Monday, December 5, 2011

[Strong Characters], Female...NOT [Strong Female] Characters

Discussing the virtual nonexistence of strong female characters in movies inspired me to look into the reason why these types of roles are unpopular in mainstream culture. However, I came across the article "Why Strong Female Characters Are Bad for Women" (written by Shana Mlawski), which opened my eyes to some opinions of these“strong females”.

Mlawski's argument was primarily inspired by the movie Transformer (2007), most specifically a quote by the leading female, played by Megan Fox:

"'Both of the female characters in the movie were very strong characters. Rachel [Taylor]'s character is very intelligent. I thought that they were representing women very well."

Although the article first was astounded that Megan Fox considered herself playing a strong female role when she was obviously being flaunted as a sexual object, but an argument against strong female characters later in the article uses Megan Fox’s character as an example for why the media should revert to females being portrayed as damsels in distress.

“Damsel in Distress was kind of a terrible character, but at least she did end up with the hot hero at the end…More often now, [the Strong Female Characters] would be saved by the Schlubby Everydude.”

Although Mlawski’s argument was mostly based on hilariously exaggerated opinion, there was some validity in what she was saying. I wouldn't go as far to agree that "strong female characters are bad", I do think Mlawski's reasoning does ring true in some aspects.

“Women were clamoring for ‘strong female characters’, and male writers misunderstood. They thought the feminist meant [Strong Female] Characters. The feminists meant [Strong Characters], Female.”

Roles in movies are often put in context of gender. Like we said in class, we typecast roles in life to certain genders: leaving the emotions and compassion to the women and the strength and handiness to men. Even when these stereotypes are defied, we always bring it back to gender. Mlawski emphasized this to reflect on the subsequent flaws and overall bad name that this has given the name of strong female leads. That is why, in her own quirky way, this article is arguing in favor of “weak female characters…not ‘weak’ meaning ‘Damsel in Distress.’ ‘Weak’ meaning ‘flawed’. A main reason why these strong female leads rarely survive in Hollywood is because how blatantly unrealistic they are…they are literally physical, mental, and emotional perfect used to tantalize a male audience.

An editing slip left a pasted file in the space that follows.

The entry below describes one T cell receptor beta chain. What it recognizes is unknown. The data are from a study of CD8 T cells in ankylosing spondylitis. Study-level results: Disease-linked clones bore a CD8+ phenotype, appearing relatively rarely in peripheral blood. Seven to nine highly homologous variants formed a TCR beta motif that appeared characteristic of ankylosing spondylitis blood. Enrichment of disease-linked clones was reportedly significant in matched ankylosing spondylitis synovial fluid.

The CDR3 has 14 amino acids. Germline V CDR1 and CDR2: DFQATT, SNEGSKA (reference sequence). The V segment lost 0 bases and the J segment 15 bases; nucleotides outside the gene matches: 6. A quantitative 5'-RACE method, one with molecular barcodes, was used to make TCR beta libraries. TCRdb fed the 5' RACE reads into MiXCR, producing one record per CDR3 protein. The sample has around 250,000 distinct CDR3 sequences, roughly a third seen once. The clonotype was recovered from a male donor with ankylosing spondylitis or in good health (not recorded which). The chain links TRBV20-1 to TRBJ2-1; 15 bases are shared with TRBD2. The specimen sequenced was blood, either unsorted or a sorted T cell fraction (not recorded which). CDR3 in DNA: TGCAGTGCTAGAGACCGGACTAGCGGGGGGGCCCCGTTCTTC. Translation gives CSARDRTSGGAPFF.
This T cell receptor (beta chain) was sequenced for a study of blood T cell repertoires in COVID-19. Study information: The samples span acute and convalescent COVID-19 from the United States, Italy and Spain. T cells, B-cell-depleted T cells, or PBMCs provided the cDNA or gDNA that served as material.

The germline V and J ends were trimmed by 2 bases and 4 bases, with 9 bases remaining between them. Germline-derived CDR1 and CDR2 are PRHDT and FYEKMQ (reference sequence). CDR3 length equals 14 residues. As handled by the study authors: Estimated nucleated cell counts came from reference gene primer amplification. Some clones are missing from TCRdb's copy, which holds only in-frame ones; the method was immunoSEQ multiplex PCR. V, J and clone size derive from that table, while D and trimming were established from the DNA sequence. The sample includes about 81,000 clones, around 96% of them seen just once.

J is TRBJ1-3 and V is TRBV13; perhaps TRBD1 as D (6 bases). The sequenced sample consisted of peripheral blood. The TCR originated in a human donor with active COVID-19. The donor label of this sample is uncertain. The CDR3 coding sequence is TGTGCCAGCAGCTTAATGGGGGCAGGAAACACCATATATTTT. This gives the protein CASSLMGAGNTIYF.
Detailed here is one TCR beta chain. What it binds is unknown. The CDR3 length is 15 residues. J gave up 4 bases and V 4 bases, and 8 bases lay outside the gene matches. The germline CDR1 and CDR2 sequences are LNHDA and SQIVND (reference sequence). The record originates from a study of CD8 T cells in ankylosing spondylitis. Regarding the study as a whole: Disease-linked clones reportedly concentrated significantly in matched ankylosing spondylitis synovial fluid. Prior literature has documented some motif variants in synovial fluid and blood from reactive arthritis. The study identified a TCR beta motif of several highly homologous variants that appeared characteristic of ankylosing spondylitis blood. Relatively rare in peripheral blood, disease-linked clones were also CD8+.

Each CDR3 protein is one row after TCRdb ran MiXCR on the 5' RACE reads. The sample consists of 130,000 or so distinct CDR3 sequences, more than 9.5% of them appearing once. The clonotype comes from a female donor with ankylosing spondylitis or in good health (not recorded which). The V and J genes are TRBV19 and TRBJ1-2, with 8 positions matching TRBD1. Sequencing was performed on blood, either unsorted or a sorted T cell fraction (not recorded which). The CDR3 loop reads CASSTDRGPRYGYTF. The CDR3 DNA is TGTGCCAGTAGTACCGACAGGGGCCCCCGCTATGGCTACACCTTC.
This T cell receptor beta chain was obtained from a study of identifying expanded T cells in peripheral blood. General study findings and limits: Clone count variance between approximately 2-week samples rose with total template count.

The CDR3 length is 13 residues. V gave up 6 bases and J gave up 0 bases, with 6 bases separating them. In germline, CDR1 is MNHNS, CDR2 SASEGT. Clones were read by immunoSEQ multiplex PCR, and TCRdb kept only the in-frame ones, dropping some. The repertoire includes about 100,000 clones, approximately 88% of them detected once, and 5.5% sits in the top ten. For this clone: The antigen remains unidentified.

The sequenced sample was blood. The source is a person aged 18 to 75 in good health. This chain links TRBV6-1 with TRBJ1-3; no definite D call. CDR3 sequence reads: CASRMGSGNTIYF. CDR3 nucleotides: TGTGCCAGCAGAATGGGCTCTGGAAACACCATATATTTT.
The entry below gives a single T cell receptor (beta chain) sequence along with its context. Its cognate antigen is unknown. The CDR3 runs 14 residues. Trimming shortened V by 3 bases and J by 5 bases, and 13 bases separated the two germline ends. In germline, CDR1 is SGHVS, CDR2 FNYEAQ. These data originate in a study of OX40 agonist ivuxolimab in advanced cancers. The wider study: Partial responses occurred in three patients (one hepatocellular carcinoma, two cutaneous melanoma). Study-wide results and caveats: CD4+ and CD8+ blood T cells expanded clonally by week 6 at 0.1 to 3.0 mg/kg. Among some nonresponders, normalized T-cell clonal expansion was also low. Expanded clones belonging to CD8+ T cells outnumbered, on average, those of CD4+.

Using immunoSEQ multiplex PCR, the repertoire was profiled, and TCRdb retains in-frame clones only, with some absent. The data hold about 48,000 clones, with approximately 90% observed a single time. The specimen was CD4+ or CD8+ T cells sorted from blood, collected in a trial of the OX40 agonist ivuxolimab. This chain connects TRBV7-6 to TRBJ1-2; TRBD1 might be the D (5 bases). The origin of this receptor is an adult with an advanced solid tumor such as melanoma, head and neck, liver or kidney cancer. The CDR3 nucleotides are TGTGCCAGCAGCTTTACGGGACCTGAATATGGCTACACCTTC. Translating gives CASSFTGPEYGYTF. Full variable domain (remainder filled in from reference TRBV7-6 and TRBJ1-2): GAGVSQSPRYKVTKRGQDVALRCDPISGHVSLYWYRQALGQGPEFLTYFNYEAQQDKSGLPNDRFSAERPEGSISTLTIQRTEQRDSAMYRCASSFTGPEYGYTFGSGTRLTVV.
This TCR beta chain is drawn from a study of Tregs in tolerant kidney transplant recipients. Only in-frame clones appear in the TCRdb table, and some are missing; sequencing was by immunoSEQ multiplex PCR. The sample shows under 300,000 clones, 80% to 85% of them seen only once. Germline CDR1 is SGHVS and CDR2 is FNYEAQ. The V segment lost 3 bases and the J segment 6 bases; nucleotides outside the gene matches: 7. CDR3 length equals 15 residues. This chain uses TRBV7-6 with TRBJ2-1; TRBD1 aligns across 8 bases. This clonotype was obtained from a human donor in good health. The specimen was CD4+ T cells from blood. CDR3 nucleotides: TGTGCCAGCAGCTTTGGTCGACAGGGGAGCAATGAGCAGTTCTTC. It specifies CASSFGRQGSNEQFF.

"There would usually be a scene (or three) where the "Strong Female Character" would be trapped by the villain and put into sexy clothing, I guess as a punishment of some sort. And even when she was being strong, she was always doing it in the sexiest way possible...all in all, the 'strength' of her character was just to make her a better prize for the hero at the end--and for the horny male audience throughout."

Not that I'm saying this is the only reason for the recurring failures in strong female leads, but perhaps if the female character's intentions reverted from pleasing the male audience in this way, there would be more opportunity to explore the possibility of making these characters more complex and realistic.

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